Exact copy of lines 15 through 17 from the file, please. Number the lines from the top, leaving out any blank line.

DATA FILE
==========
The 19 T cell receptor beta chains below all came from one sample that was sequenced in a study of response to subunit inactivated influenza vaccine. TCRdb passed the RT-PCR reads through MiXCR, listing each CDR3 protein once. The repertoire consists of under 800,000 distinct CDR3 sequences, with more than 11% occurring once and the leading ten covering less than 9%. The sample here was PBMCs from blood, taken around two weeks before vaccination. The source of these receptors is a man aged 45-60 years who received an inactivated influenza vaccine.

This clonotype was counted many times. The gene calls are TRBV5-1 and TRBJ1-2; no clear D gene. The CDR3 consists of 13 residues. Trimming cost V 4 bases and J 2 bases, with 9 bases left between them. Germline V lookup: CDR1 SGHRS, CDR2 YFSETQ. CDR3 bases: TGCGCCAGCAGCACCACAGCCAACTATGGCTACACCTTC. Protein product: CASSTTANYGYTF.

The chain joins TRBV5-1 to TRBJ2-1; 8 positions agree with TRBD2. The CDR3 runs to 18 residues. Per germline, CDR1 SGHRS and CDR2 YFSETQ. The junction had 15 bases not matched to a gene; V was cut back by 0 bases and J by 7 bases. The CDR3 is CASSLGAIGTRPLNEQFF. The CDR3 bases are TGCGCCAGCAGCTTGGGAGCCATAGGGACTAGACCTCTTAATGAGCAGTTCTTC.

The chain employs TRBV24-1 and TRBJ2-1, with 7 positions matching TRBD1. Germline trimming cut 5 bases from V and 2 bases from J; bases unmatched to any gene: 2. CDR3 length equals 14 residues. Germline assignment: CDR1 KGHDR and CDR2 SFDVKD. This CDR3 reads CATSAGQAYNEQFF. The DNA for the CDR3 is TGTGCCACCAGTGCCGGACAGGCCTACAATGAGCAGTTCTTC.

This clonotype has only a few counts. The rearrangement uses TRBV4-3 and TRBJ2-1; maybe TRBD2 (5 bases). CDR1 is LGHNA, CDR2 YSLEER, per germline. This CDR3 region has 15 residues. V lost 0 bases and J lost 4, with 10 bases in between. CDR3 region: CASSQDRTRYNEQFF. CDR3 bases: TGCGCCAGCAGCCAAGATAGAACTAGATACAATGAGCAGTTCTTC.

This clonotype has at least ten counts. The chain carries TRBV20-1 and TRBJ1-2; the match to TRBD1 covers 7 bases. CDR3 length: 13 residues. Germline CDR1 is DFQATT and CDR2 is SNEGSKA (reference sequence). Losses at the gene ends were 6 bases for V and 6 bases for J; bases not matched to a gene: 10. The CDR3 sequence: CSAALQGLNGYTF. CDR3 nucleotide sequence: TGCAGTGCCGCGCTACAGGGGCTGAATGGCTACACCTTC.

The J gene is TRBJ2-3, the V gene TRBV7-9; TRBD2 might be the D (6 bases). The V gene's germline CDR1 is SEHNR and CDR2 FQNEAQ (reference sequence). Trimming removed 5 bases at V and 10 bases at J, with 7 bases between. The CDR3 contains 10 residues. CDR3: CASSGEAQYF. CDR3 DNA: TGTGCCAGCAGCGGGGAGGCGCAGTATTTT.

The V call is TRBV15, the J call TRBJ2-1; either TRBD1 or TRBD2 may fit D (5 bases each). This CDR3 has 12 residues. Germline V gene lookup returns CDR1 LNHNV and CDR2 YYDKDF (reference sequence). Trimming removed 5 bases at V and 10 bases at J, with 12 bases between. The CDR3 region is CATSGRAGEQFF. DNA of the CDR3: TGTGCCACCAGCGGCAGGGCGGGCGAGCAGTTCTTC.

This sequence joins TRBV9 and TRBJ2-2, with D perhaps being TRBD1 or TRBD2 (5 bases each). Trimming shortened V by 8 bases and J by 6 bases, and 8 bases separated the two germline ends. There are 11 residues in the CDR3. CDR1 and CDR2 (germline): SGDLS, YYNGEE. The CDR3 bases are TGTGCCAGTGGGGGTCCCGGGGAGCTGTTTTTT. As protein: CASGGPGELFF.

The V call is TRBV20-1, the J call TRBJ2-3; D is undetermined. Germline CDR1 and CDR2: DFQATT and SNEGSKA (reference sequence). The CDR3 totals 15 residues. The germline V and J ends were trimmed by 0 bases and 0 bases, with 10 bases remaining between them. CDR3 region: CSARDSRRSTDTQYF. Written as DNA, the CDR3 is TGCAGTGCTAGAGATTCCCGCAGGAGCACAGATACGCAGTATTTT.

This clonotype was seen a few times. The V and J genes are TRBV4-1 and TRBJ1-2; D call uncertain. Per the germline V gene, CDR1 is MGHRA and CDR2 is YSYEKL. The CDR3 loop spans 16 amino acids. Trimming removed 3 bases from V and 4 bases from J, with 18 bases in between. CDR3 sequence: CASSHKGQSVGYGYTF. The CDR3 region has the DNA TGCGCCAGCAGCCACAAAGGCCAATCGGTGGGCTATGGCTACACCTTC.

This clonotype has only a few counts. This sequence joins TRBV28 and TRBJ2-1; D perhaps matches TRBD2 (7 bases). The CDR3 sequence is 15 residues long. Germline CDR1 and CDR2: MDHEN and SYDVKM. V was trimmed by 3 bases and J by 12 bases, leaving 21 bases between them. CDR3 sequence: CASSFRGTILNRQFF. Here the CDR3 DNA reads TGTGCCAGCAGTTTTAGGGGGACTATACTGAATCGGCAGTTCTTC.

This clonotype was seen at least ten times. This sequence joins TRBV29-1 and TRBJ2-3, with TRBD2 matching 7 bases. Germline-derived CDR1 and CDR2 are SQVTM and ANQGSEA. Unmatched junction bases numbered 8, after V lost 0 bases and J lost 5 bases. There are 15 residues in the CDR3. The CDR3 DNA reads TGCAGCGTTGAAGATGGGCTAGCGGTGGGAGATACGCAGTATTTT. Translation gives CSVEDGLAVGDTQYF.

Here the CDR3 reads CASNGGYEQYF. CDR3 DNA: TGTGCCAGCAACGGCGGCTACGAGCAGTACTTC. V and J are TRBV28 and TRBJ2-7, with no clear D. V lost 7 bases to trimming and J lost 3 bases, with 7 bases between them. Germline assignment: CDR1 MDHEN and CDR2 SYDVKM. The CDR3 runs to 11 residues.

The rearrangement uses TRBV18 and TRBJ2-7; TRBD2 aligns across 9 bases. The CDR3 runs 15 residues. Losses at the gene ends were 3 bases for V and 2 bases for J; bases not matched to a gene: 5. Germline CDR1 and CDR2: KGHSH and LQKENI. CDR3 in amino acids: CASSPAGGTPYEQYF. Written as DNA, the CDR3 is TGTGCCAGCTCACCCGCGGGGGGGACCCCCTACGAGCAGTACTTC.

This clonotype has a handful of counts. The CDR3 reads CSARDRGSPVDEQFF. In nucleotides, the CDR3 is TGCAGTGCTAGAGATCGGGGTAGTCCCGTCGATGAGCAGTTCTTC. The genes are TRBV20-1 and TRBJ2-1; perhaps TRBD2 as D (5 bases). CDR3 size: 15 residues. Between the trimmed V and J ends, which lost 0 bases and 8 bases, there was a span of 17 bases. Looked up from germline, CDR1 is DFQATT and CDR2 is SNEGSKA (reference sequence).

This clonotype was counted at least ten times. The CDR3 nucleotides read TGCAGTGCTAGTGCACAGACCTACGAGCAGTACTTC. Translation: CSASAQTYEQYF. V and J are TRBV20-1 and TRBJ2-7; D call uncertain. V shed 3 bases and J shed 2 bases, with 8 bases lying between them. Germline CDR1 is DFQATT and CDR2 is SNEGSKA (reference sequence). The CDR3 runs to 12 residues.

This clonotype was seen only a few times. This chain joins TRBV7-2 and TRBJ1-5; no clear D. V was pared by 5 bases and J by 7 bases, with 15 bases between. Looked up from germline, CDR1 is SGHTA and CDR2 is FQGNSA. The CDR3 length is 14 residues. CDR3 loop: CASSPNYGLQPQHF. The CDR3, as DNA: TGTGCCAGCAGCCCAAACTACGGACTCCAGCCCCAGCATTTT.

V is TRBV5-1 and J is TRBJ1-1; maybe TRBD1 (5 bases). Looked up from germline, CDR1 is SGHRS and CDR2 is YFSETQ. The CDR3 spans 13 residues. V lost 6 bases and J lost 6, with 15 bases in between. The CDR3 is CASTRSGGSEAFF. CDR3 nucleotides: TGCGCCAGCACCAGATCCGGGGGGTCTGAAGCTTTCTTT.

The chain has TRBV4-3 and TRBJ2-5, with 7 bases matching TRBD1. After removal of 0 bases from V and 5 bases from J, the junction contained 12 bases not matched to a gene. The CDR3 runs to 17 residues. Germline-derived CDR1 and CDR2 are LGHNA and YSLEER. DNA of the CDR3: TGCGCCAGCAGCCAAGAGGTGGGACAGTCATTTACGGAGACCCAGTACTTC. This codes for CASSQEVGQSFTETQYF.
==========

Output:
The rearrangement uses TRBV18 and TRBJ2-7; TRBD2 aligns across 9 bases. The CDR3 runs 15 residues. Losses at the gene ends were 3 bases for V and 2 bases for J; bases not matched to a gene: 5. Germline CDR1 and CDR2: KGHSH and LQKENI. CDR3 in amino acids: CASSPAGGTPYEQYF. Written as DNA, the CDR3 is TGTGCCAGCTCACCCGCGGGGGGGACCCCCTACGAGCAGTACTTC.

This clonotype has a handful of counts. The CDR3 reads CSARDRGSPVDEQFF. In nucleotides, the CDR3 is TGCAGTGCTAGAGATCGGGGTAGTCCCGTCGATGAGCAGTTCTTC. The genes are TRBV20-1 and TRBJ2-1; perhaps TRBD2 as D (5 bases). CDR3 size: 15 residues. Between the trimmed V and J ends, which lost 0 bases and 8 bases, there was a span of 17 bases. Looked up from germline, CDR1 is DFQATT and CDR2 is SNEGSKA (reference sequence).

This clonotype was counted at least ten times. The CDR3 nucleotides read TGCAGTGCTAGTGCACAGACCTACGAGCAGTACTTC. Translation: CSASAQTYEQYF. V and J are TRBV20-1 and TRBJ2-7; D call uncertain. V shed 3 bases and J shed 2 bases, with 8 bases lying between them. Germline CDR1 is DFQATT and CDR2 is SNEGSKA (reference sequence). The CDR3 runs to 12 residues.